The execution of Sheikh Nimr al-Nimr has brought new attention to the relatively obscure and precarious Shiites of Saudi Arabia, as I wrote Tuesday. But what about Sunnis in Iran? Just as Saudi Arabia is practically synonymous with Sunni Wahhabism, Iran—the world’s largest Shia country—is the demographic and scholarly center of the sect. Yet around 9 percent of the population is Sunni.
The already-heightened rivalry between Saudi Arabia and Iran is ratcheting up, fed by Nimr’s execution over the weekend. Despite occasional insistences that this is simply the latest flare-up in a 1,400-year-old battle between Sunnis and the Shiites, the more persuasive case—as Marc Lynch points out—is that it is a battle between two rival regional powers who are exploiting sectarian differences for political gain. It is, Lynch writes, “cynical manipulation of identity politics by regimes seeking to advance their domestic and foreign policy interests. … Sectarianism today is intense, but that is because of politics.” Regardless of the causes, the tension puts more pressure on the minority sects in each country.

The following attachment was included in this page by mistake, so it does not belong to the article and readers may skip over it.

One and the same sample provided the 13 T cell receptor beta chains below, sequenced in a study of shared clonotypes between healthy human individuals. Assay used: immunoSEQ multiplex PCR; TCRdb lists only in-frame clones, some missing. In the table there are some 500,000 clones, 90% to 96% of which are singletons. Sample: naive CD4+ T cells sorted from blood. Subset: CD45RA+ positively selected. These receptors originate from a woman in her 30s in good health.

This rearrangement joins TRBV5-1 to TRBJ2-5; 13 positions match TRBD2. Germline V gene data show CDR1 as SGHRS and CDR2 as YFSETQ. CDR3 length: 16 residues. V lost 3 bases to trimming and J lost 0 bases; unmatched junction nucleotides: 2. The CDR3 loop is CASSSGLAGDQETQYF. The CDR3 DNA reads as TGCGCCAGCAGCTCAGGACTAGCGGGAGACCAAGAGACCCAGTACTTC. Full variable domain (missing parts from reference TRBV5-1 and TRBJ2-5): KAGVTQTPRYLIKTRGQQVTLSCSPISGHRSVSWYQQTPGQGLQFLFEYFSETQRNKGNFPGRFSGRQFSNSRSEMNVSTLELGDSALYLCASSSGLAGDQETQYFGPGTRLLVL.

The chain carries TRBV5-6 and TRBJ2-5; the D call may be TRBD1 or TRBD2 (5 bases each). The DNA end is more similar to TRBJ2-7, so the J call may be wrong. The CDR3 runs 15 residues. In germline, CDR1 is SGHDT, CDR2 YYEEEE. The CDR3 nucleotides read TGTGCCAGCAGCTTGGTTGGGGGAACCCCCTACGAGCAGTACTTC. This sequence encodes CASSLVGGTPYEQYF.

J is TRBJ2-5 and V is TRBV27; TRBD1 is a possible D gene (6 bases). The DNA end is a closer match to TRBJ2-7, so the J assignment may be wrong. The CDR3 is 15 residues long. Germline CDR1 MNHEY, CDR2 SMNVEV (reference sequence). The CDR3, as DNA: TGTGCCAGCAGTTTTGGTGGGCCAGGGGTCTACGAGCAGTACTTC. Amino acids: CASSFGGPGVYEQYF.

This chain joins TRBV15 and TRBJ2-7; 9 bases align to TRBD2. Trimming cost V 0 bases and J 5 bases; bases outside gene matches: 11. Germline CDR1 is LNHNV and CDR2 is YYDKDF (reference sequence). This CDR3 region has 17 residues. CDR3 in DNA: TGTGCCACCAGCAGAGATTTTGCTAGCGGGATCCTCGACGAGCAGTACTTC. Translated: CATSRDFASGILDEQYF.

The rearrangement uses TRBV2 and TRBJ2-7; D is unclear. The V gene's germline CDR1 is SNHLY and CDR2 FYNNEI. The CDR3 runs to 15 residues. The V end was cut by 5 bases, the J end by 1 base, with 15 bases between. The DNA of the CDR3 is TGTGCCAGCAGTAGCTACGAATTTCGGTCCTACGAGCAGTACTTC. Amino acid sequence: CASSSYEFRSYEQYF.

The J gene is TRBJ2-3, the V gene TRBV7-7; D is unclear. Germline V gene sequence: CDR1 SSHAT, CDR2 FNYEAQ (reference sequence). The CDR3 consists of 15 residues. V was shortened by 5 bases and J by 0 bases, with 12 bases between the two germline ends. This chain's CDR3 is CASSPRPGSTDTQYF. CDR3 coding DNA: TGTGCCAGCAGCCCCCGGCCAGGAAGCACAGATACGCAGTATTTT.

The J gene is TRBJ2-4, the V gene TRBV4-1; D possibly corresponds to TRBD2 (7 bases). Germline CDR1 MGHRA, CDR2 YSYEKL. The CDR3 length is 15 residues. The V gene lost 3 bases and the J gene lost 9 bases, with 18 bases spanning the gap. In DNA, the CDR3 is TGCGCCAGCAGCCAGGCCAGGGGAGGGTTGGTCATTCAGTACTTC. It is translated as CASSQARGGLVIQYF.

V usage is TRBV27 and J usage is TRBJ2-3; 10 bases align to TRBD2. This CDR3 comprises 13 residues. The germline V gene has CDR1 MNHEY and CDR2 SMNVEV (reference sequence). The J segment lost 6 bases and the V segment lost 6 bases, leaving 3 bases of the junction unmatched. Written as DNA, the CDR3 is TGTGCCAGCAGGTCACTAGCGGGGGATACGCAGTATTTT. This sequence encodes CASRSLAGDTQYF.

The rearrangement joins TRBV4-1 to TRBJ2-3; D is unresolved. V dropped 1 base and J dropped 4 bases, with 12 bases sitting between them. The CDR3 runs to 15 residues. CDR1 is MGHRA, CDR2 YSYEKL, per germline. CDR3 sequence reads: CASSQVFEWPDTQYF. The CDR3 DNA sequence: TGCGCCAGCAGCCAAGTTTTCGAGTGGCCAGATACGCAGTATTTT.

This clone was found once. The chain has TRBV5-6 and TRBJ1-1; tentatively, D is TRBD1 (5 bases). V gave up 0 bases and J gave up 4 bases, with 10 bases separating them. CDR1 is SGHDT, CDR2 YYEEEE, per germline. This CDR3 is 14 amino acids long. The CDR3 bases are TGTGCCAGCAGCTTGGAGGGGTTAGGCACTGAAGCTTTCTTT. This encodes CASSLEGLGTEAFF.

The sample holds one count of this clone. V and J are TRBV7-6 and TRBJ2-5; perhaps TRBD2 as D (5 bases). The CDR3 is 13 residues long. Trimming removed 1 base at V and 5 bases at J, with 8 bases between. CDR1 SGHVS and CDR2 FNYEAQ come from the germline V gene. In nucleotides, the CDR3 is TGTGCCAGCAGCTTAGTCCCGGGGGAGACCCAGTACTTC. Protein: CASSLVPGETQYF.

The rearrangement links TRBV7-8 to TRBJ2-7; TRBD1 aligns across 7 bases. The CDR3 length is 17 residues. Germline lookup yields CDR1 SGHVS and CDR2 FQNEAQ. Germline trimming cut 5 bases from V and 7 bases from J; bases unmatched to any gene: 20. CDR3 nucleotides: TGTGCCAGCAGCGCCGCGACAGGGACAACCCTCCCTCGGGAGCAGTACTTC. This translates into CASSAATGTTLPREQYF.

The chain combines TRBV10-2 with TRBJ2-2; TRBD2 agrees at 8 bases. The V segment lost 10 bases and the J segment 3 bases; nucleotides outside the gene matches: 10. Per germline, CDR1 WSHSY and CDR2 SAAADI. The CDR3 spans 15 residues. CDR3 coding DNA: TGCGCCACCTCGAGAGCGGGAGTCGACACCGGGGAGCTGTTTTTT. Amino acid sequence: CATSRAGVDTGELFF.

First, a brief history lesson: How did Iran become Shia? Until the 16th century, Persia was mostly Sunni. At the turn of that century, the Safavid dynasty conquered much of what is now Iran and made Shiism the official religion. The conversion was accompanied by a massive crackdown on Sunnis, so that over time much of the population became Shia. Today, most of the Sunnis who remain are mostly from minority ethnic groups—Arabs, Turkmen, Kurds, Baluch—rather than Persians. That makes some discrimination based on religion difficult to separate from ethnic discrimination, according to the U.S. State Department. Many of these Sunnis also live in remote, impoverished areas, making it difficult to tell whether poor government services are a result of sectarian discrimination or not.